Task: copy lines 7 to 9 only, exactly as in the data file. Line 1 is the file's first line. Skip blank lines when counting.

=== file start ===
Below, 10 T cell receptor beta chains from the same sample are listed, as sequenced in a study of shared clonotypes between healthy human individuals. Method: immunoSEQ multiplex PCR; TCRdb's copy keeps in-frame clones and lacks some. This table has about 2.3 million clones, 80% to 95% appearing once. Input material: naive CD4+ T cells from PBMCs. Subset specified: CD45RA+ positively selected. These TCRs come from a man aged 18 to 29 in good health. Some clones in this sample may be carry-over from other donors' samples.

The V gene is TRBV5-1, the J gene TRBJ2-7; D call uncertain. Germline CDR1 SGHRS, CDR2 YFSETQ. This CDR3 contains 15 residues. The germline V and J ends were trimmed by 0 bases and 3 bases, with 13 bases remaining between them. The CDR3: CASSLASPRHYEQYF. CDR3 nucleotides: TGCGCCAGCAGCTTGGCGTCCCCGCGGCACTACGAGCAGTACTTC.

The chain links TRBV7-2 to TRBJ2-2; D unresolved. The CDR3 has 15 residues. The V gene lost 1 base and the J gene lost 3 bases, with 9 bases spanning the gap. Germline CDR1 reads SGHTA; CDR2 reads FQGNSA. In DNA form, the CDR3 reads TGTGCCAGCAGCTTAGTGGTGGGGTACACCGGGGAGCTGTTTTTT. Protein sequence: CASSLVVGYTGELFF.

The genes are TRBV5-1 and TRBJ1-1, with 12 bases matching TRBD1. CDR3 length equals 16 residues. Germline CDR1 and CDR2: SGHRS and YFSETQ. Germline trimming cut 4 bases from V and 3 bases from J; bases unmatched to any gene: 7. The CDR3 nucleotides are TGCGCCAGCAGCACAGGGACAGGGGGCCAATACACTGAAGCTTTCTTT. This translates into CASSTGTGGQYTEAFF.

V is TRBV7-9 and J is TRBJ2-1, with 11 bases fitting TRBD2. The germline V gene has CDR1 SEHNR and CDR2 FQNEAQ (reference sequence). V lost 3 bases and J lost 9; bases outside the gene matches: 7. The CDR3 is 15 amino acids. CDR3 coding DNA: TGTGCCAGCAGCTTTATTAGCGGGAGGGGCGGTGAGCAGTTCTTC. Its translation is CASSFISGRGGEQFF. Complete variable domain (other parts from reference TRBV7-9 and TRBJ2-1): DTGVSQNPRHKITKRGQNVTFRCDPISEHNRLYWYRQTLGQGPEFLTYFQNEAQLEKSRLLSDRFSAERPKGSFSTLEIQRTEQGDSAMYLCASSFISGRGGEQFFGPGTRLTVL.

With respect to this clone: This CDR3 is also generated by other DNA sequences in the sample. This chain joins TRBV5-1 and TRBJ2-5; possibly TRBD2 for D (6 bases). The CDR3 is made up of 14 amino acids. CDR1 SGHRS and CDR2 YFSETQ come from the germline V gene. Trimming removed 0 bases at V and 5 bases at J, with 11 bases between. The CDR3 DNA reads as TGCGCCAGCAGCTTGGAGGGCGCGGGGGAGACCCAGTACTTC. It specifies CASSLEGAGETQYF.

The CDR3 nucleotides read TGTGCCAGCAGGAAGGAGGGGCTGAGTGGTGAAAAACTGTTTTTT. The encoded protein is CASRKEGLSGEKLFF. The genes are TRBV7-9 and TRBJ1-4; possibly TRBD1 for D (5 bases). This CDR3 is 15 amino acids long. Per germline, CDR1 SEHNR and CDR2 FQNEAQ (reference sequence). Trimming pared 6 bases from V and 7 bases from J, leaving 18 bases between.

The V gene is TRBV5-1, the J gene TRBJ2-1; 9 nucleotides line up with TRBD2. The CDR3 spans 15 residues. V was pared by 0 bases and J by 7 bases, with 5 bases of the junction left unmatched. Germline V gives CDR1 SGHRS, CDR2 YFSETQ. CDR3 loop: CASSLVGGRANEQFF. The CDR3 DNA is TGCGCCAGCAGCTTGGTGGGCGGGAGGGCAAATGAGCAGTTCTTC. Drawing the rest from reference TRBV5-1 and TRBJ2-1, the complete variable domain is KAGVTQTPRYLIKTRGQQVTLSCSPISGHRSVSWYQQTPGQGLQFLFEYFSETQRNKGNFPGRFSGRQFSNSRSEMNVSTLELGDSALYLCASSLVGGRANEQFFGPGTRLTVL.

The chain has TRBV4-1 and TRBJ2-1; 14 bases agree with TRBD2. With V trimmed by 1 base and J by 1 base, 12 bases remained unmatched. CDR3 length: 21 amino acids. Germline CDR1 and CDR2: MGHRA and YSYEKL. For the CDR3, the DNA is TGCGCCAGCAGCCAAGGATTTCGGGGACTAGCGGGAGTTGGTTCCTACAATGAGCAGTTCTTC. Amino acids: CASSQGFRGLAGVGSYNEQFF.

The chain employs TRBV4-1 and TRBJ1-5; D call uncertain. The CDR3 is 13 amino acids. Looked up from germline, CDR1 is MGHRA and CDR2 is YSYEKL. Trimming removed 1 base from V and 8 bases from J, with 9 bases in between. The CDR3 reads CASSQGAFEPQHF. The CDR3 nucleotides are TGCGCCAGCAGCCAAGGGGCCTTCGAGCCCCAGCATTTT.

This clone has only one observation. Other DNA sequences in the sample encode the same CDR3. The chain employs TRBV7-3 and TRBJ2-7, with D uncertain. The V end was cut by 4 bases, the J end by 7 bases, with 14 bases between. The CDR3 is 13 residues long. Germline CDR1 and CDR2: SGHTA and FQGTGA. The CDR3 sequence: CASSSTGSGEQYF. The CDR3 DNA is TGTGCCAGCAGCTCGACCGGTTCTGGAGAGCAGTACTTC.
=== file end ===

The CDR3 nucleotides read TGTGCCAGCAGGAAGGAGGGGCTGAGTGGTGAAAAACTGTTTTTT. The encoded protein is CASRKEGLSGEKLFF. The genes are TRBV7-9 and TRBJ1-4; possibly TRBD1 for D (5 bases). This CDR3 is 15 amino acids long. Per germline, CDR1 SEHNR and CDR2 FQNEAQ (reference sequence). Trimming pared 6 bases from V and 7 bases from J, leaving 18 bases between.

The V gene is TRBV5-1, the J gene TRBJ2-1; 9 nucleotides line up with TRBD2. The CDR3 spans 15 residues. V was pared by 0 bases and J by 7 bases, with 5 bases of the junction left unmatched. Germline V gives CDR1 SGHRS, CDR2 YFSETQ. CDR3 loop: CASSLVGGRANEQFF. The CDR3 DNA is TGCGCCAGCAGCTTGGTGGGCGGGAGGGCAAATGAGCAGTTCTTC. Drawing the rest from reference TRBV5-1 and TRBJ2-1, the complete variable domain is KAGVTQTPRYLIKTRGQQVTLSCSPISGHRSVSWYQQTPGQGLQFLFEYFSETQRNKGNFPGRFSGRQFSNSRSEMNVSTLELGDSALYLCASSLVGGRANEQFFGPGTRLTVL.

The chain has TRBV4-1 and TRBJ2-1; 14 bases agree with TRBD2. With V trimmed by 1 base and J by 1 base, 12 bases remained unmatched. CDR3 length: 21 amino acids. Germline CDR1 and CDR2: MGHRA and YSYEKL. For the CDR3, the DNA is TGCGCCAGCAGCCAAGGATTTCGGGGACTAGCGGGAGTTGGTTCCTACAATGAGCAGTTCTTC. Amino acids: CASSQGFRGLAGVGSYNEQFF.